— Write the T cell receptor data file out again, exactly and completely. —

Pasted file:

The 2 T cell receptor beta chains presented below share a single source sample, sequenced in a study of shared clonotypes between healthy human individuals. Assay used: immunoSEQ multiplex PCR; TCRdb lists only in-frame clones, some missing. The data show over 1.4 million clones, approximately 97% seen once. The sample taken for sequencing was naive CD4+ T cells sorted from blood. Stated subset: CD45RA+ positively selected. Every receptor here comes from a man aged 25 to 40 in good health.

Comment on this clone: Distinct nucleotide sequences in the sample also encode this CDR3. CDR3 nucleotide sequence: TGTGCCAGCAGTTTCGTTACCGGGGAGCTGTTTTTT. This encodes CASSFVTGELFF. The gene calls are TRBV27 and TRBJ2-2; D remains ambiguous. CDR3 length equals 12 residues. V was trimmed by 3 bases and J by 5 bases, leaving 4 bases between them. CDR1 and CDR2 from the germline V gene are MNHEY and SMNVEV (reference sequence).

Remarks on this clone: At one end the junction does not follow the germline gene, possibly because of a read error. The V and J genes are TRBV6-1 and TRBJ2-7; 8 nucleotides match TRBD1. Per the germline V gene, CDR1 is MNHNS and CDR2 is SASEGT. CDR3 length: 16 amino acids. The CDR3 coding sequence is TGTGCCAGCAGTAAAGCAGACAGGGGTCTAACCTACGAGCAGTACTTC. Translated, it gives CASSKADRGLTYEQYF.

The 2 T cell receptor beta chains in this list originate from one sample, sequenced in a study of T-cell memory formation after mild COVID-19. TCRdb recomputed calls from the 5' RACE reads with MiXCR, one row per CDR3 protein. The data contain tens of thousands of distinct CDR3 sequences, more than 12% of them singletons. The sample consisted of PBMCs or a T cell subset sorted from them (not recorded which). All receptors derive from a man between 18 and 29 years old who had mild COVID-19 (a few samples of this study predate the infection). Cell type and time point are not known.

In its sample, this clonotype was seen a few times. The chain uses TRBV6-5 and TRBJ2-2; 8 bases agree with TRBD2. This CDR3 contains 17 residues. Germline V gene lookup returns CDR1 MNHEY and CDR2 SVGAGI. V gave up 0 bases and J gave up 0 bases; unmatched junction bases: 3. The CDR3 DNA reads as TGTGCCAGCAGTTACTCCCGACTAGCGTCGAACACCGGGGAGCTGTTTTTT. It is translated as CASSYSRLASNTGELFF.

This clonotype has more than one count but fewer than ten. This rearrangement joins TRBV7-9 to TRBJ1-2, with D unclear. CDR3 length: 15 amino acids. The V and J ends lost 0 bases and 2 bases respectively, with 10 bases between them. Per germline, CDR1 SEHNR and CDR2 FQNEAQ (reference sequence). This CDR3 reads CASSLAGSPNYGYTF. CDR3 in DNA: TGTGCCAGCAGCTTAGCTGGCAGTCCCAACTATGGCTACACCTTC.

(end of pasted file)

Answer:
The 2 T cell receptor beta chains presented below share a single source sample, sequenced in a study of shared clonotypes between healthy human individuals. Assay used: immunoSEQ multiplex PCR; TCRdb lists only in-frame clones, some missing. The data show over 1.4 million clones, approximately 97% seen once. The sample taken for sequencing was naive CD4+ T cells sorted from blood. Stated subset: CD45RA+ positively selected. Every receptor here comes from a man aged 25 to 40 in good health.

Comment on this clone: Distinct nucleotide sequences in the sample also encode this CDR3. CDR3 nucleotide sequence: TGTGCCAGCAGTTTCGTTACCGGGGAGCTGTTTTTT. This encodes CASSFVTGELFF. The gene calls are TRBV27 and TRBJ2-2; D remains ambiguous. CDR3 length equals 12 residues. V was trimmed by 3 bases and J by 5 bases, leaving 4 bases between them. CDR1 and CDR2 from the germline V gene are MNHEY and SMNVEV (reference sequence).

Remarks on this clone: At one end the junction does not follow the germline gene, possibly because of a read error. The V and J genes are TRBV6-1 and TRBJ2-7; 8 nucleotides match TRBD1. Per the germline V gene, CDR1 is MNHNS and CDR2 is SASEGT. CDR3 length: 16 amino acids. The CDR3 coding sequence is TGTGCCAGCAGTAAAGCAGACAGGGGTCTAACCTACGAGCAGTACTTC. Translated, it gives CASSKADRGLTYEQYF.

The 2 T cell receptor beta chains in this list originate from one sample, sequenced in a study of T-cell memory formation after mild COVID-19. TCRdb recomputed calls from the 5' RACE reads with MiXCR, one row per CDR3 protein. The data contain tens of thousands of distinct CDR3 sequences, more than 12% of them singletons. The sample consisted of PBMCs or a T cell subset sorted from them (not recorded which). All receptors derive from a man between 18 and 29 years old who had mild COVID-19 (a few samples of this study predate the infection). Cell type and time point are not known.

In its sample, this clonotype was seen a few times. The chain uses TRBV6-5 and TRBJ2-2; 8 bases agree with TRBD2. This CDR3 contains 17 residues. Germline V gene lookup returns CDR1 MNHEY and CDR2 SVGAGI. V gave up 0 bases and J gave up 0 bases; unmatched junction bases: 3. The CDR3 DNA reads as TGTGCCAGCAGTTACTCCCGACTAGCGTCGAACACCGGGGAGCTGTTTTTT. It is translated as CASSYSRLASNTGELFF.

This clonotype has more than one count but fewer than ten. This rearrangement joins TRBV7-9 to TRBJ1-2, with D unclear. CDR3 length: 15 amino acids. The V and J ends lost 0 bases and 2 bases respectively, with 10 bases between them. Per germline, CDR1 SEHNR and CDR2 FQNEAQ (reference sequence). This CDR3 reads CASSLAGSPNYGYTF. CDR3 in DNA: TGTGCCAGCAGCTTAGCTGGCAGTCCCAACTATGGCTACACCTTC.